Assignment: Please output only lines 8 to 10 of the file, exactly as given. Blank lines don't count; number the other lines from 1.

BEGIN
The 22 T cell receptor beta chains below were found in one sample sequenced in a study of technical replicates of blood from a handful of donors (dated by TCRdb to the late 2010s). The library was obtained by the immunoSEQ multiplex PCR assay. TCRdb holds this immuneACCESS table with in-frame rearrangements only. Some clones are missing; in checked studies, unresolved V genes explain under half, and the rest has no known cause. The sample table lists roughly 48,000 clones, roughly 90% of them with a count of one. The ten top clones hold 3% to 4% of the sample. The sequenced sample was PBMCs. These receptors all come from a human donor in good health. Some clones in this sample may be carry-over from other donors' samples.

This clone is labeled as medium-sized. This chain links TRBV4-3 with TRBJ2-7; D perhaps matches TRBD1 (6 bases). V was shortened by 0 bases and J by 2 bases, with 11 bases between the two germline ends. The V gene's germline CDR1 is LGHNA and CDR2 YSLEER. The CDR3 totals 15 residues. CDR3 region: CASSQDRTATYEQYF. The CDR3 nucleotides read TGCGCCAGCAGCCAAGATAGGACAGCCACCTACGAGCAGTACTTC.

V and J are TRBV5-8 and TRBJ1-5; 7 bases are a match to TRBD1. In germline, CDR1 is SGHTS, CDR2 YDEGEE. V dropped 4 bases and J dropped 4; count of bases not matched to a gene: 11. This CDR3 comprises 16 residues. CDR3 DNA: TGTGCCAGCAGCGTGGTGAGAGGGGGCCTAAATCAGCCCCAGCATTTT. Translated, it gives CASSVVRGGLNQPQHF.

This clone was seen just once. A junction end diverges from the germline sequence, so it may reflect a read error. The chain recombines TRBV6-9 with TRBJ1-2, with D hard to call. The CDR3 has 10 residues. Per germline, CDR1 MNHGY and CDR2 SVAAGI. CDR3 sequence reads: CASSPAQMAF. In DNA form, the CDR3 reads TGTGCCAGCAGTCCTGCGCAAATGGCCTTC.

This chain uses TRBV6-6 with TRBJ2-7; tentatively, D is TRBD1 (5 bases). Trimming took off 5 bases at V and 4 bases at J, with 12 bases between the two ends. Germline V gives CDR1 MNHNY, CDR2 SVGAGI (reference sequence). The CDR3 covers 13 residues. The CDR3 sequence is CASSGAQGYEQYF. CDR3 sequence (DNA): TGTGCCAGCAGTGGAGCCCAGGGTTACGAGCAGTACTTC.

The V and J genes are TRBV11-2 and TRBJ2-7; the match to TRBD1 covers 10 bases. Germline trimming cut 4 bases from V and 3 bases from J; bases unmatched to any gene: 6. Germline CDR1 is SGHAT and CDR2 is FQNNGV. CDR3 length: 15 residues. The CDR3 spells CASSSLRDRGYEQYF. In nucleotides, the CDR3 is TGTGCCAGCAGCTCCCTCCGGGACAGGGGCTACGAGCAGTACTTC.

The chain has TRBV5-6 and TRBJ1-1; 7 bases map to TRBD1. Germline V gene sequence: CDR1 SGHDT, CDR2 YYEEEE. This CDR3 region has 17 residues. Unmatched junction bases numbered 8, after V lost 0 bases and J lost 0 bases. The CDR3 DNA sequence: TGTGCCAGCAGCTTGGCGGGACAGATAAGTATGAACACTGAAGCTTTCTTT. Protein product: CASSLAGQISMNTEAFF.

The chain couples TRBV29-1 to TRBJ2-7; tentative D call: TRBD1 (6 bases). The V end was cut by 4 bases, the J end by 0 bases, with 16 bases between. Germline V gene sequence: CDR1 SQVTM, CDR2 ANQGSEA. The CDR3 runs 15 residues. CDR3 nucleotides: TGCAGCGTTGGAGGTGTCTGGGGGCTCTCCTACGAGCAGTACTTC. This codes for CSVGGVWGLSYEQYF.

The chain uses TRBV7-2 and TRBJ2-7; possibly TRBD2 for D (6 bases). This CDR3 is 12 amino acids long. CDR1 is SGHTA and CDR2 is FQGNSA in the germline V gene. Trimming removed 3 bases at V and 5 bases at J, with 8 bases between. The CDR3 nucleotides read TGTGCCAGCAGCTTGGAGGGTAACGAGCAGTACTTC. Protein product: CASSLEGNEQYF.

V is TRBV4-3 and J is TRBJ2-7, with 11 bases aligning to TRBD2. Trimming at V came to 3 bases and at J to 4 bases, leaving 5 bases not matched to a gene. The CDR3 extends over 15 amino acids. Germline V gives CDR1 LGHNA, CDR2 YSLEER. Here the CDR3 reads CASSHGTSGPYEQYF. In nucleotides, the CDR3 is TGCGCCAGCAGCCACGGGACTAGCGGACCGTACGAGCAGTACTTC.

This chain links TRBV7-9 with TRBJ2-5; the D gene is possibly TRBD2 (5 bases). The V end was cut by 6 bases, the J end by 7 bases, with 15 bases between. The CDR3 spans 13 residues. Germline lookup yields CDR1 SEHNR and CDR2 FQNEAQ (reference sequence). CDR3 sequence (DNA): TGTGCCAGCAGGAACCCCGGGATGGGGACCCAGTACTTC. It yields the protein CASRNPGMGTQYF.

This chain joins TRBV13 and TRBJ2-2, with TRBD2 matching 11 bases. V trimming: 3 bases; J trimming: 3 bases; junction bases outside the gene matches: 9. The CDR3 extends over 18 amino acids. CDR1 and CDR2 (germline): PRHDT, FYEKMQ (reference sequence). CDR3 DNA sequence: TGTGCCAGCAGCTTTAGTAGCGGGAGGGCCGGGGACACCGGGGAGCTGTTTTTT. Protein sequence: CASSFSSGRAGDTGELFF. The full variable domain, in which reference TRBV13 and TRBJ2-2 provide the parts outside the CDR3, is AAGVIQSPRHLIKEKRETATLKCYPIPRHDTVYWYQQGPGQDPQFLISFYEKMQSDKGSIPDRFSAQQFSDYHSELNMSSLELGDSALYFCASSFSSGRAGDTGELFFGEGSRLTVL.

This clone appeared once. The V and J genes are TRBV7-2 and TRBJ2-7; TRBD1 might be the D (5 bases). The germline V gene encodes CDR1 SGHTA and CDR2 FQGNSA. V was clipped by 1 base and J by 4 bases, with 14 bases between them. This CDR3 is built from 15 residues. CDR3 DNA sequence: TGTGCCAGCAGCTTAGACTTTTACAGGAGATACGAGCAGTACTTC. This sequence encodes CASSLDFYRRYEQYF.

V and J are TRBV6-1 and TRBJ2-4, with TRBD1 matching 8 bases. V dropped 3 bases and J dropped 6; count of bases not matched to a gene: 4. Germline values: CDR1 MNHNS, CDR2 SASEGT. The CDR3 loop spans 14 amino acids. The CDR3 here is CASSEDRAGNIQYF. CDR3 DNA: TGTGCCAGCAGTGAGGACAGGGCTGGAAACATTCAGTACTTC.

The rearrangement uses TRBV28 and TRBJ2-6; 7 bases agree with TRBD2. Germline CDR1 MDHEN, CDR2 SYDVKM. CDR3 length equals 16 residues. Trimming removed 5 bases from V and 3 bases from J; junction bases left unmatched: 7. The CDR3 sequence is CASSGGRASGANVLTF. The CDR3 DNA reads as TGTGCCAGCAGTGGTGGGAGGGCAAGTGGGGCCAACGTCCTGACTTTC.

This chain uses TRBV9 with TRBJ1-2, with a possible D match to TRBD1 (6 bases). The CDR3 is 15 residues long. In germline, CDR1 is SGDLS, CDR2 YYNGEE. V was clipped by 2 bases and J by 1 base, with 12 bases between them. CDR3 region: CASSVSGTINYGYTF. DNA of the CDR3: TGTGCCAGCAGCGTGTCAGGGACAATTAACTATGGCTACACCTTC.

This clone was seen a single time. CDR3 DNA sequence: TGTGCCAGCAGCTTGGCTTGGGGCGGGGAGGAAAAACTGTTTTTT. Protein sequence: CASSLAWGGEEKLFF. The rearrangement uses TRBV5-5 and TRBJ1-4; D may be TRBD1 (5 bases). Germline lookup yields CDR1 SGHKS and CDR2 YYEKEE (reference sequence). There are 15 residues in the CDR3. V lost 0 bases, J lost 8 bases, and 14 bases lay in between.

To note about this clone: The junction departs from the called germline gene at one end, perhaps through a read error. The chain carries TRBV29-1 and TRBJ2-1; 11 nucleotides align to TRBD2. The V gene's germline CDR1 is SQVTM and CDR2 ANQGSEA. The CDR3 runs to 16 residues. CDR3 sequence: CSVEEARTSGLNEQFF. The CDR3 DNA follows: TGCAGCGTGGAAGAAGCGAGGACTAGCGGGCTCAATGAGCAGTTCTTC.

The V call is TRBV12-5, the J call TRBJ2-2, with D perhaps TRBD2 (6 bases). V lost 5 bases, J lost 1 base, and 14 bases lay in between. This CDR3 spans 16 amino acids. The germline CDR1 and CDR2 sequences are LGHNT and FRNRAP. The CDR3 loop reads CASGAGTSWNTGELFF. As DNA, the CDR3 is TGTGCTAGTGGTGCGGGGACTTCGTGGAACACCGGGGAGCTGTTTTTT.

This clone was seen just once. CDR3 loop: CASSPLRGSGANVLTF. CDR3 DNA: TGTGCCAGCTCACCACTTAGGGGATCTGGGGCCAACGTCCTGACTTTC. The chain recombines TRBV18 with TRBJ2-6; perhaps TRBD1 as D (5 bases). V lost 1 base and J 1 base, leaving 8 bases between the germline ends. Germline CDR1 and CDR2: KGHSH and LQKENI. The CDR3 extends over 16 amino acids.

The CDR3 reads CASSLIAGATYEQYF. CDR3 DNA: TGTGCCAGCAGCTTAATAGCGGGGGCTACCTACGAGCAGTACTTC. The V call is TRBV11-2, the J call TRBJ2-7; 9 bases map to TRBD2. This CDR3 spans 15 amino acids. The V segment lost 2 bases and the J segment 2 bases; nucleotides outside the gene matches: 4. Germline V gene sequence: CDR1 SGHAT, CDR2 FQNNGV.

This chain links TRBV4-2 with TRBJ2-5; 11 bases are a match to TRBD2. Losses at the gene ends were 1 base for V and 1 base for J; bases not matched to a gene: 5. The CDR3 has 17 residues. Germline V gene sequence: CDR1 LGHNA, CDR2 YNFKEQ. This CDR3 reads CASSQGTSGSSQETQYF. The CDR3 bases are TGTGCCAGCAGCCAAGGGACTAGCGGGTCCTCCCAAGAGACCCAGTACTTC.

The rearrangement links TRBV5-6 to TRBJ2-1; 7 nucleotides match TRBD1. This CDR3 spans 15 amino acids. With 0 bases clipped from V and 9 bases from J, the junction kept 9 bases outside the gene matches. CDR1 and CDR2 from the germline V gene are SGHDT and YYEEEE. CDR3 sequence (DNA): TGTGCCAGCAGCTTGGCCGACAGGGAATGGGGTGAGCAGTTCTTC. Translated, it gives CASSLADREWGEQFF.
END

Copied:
The chain couples TRBV29-1 to TRBJ2-7; tentative D call: TRBD1 (6 bases). The V end was cut by 4 bases, the J end by 0 bases, with 16 bases between. Germline V gene sequence: CDR1 SQVTM, CDR2 ANQGSEA. The CDR3 runs 15 residues. CDR3 nucleotides: TGCAGCGTTGGAGGTGTCTGGGGGCTCTCCTACGAGCAGTACTTC. This codes for CSVGGVWGLSYEQYF.

The chain uses TRBV7-2 and TRBJ2-7; possibly TRBD2 for D (6 bases). This CDR3 is 12 amino acids long. CDR1 is SGHTA and CDR2 is FQGNSA in the germline V gene. Trimming removed 3 bases at V and 5 bases at J, with 8 bases between. The CDR3 nucleotides read TGTGCCAGCAGCTTGGAGGGTAACGAGCAGTACTTC. Protein product: CASSLEGNEQYF.

V is TRBV4-3 and J is TRBJ2-7, with 11 bases aligning to TRBD2. Trimming at V came to 3 bases and at J to 4 bases, leaving 5 bases not matched to a gene. The CDR3 extends over 15 amino acids. Germline V gives CDR1 LGHNA, CDR2 YSLEER. Here the CDR3 reads CASSHGTSGPYEQYF. In nucleotides, the CDR3 is TGCGCCAGCAGCCACGGGACTAGCGGACCGTACGAGCAGTACTTC.